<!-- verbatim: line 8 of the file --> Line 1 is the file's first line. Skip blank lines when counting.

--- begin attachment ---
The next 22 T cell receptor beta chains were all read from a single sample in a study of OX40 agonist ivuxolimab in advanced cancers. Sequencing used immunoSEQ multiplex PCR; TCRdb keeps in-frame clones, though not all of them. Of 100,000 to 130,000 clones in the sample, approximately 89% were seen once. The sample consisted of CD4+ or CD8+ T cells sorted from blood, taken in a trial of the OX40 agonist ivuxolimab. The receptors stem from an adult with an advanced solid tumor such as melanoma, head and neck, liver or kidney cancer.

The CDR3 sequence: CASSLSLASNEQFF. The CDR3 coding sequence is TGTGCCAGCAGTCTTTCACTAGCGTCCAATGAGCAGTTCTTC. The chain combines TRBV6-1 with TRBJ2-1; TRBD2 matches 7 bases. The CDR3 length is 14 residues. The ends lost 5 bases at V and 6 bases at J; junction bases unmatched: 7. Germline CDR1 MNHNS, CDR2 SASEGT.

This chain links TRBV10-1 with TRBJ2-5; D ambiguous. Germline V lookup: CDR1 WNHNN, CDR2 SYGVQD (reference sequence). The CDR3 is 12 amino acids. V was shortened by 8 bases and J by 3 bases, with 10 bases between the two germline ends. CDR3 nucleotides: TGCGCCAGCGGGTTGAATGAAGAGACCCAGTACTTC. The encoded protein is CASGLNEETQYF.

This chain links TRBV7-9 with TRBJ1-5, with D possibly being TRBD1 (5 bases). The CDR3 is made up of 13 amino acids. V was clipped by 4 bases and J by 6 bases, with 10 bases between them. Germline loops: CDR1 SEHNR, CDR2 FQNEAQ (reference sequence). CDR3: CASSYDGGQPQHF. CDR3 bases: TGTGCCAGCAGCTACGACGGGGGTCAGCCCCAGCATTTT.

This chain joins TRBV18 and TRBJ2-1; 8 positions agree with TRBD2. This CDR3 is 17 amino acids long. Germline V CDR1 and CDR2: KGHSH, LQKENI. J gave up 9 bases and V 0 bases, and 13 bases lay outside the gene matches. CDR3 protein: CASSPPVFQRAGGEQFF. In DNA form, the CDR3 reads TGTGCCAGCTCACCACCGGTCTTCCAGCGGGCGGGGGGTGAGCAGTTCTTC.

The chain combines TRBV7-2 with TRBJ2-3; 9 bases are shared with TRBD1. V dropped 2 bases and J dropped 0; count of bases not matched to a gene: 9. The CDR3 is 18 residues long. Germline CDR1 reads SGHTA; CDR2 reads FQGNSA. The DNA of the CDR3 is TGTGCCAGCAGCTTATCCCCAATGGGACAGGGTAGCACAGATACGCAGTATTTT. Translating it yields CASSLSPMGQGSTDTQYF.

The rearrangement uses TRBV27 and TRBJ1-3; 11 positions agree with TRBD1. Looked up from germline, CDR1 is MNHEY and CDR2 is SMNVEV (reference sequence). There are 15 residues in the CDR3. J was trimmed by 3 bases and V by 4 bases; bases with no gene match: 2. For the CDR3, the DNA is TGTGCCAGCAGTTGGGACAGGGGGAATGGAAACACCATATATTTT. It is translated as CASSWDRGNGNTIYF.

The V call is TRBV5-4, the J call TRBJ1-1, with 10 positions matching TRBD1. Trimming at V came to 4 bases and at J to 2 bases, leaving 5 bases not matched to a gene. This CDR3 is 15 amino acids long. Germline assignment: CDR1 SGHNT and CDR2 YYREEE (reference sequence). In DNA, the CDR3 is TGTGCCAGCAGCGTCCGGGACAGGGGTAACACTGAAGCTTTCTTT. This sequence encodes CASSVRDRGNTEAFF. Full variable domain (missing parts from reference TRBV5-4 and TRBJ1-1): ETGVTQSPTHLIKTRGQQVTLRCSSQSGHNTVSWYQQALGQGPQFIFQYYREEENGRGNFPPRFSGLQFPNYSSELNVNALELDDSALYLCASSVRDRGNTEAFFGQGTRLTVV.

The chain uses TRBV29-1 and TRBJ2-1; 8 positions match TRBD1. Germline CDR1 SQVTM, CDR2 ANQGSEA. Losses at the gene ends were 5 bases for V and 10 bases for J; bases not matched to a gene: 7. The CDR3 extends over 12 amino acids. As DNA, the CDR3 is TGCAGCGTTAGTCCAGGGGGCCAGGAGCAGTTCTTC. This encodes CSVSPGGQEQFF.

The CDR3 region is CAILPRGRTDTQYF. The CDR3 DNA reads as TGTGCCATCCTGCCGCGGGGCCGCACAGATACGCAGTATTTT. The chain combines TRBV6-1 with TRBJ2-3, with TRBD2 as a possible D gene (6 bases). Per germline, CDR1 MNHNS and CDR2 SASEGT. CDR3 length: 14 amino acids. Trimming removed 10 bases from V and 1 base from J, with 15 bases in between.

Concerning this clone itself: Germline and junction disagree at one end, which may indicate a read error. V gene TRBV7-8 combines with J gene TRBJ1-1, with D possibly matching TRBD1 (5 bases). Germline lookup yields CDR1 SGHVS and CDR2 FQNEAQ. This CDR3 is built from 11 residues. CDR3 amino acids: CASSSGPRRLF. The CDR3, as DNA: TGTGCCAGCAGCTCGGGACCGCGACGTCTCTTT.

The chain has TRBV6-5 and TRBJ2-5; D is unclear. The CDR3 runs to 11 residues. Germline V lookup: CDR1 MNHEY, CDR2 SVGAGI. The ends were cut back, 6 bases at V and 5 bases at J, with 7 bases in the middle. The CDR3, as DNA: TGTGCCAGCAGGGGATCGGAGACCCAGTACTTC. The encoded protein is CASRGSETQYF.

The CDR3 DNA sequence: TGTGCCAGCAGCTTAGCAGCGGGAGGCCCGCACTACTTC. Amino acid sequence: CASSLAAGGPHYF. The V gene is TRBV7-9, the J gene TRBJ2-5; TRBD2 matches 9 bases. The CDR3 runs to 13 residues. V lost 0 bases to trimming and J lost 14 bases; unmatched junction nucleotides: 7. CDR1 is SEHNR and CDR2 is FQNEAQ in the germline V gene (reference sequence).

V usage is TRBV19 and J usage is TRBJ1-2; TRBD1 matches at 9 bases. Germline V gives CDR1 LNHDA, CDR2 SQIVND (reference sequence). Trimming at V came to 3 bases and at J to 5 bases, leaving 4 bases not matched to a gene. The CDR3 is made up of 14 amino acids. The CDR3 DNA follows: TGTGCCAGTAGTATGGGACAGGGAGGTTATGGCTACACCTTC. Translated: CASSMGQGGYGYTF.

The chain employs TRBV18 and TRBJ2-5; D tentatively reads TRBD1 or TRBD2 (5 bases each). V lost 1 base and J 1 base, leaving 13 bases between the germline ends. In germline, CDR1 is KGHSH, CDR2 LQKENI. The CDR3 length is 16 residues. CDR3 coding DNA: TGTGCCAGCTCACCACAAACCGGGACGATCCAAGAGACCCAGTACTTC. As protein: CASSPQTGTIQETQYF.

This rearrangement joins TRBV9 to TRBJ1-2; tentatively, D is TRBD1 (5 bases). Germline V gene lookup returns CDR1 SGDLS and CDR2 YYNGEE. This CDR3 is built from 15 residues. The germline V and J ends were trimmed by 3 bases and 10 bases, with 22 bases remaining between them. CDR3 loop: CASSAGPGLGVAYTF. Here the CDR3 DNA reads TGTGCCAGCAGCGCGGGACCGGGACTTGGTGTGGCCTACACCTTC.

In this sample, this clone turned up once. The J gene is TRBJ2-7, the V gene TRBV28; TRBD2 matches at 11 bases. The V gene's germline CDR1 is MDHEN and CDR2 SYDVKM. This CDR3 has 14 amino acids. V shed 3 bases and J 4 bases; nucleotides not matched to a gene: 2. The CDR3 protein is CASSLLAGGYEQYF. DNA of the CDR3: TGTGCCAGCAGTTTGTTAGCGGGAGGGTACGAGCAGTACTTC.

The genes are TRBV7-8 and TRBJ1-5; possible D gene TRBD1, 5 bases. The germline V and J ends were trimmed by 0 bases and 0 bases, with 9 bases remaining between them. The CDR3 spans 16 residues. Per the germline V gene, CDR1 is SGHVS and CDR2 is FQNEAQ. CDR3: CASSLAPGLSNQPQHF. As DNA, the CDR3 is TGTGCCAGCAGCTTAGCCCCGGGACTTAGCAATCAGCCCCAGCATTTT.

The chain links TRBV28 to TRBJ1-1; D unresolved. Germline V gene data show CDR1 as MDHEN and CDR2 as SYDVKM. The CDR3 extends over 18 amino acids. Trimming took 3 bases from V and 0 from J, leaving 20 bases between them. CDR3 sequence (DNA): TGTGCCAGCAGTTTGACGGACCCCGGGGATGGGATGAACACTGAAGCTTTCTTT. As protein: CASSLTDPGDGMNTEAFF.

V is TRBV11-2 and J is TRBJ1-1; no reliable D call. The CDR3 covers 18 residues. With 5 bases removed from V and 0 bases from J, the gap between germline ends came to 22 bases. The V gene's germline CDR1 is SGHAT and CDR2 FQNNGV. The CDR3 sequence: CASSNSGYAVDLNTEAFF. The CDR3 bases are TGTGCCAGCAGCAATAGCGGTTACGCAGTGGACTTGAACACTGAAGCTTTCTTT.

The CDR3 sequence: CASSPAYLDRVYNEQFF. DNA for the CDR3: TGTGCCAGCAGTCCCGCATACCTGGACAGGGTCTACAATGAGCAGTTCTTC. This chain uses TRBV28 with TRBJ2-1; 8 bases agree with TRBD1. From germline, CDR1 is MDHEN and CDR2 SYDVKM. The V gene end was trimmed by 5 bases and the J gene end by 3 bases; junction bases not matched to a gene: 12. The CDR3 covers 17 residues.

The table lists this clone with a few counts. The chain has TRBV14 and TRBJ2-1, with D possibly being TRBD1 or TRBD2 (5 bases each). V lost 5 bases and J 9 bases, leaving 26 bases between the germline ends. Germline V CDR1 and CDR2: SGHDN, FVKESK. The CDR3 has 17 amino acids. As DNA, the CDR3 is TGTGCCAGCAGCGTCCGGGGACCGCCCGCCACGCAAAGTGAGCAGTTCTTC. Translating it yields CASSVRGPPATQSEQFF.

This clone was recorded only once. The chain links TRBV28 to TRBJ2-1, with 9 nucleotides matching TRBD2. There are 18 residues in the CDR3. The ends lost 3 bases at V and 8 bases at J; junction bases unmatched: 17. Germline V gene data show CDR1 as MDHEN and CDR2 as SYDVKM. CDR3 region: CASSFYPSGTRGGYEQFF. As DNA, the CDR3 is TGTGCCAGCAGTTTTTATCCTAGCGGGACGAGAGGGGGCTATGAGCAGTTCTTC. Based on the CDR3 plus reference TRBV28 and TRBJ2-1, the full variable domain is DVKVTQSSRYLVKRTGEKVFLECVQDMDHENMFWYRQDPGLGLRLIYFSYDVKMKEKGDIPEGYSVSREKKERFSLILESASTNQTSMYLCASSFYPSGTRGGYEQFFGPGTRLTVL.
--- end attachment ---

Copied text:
The V call is TRBV5-4, the J call TRBJ1-1, with 10 positions matching TRBD1. Trimming at V came to 4 bases and at J to 2 bases, leaving 5 bases not matched to a gene. This CDR3 is 15 amino acids long. Germline assignment: CDR1 SGHNT and CDR2 YYREEE (reference sequence). In DNA, the CDR3 is TGTGCCAGCAGCGTCCGGGACAGGGGTAACACTGAAGCTTTCTTT. This sequence encodes CASSVRDRGNTEAFF. Full variable domain (missing parts from reference TRBV5-4 and TRBJ1-1): ETGVTQSPTHLIKTRGQQVTLRCSSQSGHNTVSWYQQALGQGPQFIFQYYREEENGRGNFPPRFSGLQFPNYSSELNVNALELDDSALYLCASSVRDRGNTEAFFGQGTRLTVV.